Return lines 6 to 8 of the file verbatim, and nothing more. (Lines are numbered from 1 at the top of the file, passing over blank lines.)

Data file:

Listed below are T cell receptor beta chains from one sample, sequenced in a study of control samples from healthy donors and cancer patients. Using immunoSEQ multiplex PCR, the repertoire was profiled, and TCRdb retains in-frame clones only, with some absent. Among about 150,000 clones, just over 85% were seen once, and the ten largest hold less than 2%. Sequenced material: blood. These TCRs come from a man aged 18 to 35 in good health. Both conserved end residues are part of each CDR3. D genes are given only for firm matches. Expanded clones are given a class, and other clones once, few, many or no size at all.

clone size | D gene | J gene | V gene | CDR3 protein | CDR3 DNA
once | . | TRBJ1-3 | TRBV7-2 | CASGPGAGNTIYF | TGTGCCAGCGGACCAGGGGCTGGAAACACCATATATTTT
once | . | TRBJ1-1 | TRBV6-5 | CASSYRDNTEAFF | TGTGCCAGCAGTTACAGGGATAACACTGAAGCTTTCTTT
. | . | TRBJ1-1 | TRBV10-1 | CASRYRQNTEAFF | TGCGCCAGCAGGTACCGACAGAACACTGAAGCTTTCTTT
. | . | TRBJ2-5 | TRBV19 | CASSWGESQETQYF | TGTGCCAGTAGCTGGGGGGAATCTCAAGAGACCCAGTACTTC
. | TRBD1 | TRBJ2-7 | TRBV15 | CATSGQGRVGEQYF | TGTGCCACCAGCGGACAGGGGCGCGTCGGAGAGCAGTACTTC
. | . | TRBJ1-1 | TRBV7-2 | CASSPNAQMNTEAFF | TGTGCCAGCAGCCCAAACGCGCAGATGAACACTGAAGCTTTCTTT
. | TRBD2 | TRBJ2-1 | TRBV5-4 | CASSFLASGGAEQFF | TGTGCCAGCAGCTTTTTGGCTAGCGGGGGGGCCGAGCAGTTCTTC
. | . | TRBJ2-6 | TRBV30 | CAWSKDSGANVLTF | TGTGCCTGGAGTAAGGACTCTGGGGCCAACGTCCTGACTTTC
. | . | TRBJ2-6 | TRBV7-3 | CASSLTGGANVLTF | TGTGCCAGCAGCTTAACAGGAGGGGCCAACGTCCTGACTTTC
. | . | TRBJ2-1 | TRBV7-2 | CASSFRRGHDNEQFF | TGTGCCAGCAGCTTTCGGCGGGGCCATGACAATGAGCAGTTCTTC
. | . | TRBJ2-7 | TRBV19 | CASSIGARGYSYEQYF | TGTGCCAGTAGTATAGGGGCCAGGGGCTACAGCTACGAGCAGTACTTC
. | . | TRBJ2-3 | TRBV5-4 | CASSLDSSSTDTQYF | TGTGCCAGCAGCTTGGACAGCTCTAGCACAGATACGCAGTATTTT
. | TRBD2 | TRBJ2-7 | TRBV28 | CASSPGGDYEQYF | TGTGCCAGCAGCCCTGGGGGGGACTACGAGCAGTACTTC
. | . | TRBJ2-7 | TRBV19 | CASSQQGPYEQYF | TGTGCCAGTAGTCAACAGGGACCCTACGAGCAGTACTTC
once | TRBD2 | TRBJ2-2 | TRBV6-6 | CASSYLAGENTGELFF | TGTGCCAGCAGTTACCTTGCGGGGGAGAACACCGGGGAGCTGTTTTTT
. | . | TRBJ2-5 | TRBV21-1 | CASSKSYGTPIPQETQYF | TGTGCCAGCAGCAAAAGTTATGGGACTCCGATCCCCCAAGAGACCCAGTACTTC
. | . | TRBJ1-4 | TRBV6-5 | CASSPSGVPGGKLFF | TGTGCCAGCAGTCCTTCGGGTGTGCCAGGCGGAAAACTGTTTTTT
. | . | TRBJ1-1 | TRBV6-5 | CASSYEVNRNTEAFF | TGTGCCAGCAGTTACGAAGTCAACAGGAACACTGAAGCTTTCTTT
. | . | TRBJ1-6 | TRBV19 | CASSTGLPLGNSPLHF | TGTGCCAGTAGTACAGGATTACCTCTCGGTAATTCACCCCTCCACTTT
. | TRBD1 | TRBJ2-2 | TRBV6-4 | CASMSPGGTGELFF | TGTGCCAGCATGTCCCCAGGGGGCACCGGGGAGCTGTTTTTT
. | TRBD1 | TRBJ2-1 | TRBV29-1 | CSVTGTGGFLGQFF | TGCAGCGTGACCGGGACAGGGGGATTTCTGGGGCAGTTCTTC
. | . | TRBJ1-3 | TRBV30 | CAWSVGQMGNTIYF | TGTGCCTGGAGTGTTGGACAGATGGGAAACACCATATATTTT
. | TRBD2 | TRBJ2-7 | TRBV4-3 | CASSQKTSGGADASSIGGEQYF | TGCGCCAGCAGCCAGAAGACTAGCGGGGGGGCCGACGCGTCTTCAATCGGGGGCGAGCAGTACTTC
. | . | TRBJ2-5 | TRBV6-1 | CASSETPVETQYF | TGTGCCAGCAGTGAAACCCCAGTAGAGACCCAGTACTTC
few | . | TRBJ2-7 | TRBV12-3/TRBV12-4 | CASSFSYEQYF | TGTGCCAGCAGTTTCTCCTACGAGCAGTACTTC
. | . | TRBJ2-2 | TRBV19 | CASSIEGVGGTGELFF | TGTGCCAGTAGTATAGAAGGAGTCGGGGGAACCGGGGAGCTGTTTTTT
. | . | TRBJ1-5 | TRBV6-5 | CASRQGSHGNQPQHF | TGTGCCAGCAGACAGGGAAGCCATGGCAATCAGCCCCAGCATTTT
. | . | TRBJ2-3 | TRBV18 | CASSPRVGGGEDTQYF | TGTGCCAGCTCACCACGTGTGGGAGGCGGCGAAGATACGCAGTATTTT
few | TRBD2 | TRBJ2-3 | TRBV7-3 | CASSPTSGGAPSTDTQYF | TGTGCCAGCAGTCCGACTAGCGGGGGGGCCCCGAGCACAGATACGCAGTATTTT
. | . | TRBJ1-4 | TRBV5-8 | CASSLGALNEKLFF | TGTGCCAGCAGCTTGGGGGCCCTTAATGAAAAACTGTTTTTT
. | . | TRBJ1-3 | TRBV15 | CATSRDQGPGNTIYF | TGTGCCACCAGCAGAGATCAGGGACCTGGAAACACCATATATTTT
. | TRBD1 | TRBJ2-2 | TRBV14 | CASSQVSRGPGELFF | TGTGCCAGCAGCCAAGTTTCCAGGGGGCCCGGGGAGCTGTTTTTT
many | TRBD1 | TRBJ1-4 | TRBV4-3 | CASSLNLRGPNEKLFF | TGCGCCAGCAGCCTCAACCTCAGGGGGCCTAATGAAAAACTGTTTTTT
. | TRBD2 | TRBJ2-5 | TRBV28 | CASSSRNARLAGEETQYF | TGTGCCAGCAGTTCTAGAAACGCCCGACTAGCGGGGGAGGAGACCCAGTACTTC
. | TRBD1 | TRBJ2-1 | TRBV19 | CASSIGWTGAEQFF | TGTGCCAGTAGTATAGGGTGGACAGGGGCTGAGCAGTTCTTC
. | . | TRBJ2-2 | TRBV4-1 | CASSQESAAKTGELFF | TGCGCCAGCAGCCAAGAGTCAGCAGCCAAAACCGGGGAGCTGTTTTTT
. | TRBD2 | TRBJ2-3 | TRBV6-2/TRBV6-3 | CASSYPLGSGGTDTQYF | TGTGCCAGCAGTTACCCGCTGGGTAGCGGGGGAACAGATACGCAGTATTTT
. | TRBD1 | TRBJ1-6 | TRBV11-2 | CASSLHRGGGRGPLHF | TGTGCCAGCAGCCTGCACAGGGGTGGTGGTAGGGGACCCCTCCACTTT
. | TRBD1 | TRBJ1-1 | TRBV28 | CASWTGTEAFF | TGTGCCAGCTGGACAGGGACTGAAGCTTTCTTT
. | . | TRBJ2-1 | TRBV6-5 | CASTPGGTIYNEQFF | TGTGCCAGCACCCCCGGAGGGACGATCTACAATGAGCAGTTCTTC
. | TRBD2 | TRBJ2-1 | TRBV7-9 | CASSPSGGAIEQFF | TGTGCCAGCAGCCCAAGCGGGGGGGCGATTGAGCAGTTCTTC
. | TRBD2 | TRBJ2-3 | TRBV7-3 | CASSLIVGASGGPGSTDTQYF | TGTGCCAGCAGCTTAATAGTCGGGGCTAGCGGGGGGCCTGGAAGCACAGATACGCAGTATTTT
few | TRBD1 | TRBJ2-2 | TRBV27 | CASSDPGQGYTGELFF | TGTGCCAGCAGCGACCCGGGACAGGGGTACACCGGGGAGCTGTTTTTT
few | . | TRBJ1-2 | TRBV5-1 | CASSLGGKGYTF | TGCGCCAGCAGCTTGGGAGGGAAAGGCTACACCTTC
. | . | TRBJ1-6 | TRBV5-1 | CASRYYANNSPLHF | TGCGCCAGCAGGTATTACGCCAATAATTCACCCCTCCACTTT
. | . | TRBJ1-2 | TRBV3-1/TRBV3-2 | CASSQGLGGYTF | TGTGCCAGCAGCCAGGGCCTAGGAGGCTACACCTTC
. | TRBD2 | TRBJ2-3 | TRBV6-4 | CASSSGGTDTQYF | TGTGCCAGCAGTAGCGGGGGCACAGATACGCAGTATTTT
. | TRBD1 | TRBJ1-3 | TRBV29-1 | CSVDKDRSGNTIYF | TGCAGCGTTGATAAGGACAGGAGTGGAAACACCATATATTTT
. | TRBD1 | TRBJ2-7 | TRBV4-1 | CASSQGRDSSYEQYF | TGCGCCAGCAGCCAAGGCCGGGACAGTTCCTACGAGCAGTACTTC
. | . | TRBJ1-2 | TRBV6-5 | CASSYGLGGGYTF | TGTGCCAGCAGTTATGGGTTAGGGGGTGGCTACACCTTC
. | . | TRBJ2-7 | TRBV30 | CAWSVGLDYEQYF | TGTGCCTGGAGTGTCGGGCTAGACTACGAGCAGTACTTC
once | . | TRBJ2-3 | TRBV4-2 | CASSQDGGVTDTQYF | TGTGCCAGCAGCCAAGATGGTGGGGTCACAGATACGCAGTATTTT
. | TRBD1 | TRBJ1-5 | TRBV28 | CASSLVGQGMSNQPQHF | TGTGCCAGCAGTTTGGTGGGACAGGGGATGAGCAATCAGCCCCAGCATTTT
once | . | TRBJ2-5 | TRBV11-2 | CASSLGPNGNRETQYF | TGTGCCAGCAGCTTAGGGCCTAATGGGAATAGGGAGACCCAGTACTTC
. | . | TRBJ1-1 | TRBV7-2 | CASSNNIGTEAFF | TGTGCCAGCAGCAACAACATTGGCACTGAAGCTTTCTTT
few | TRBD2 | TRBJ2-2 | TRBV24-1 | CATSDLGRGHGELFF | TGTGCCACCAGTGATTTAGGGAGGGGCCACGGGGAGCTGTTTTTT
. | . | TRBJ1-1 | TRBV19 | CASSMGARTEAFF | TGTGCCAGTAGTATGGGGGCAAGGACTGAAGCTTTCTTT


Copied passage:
. | . | TRBJ2-5 | TRBV19 | CASSWGESQETQYF | TGTGCCAGTAGCTGGGGGGAATCTCAAGAGACCCAGTACTTC
. | TRBD1 | TRBJ2-7 | TRBV15 | CATSGQGRVGEQYF | TGTGCCACCAGCGGACAGGGGCGCGTCGGAGAGCAGTACTTC
. | . | TRBJ1-1 | TRBV7-2 | CASSPNAQMNTEAFF | TGTGCCAGCAGCCCAAACGCGCAGATGAACACTGAAGCTTTCTTT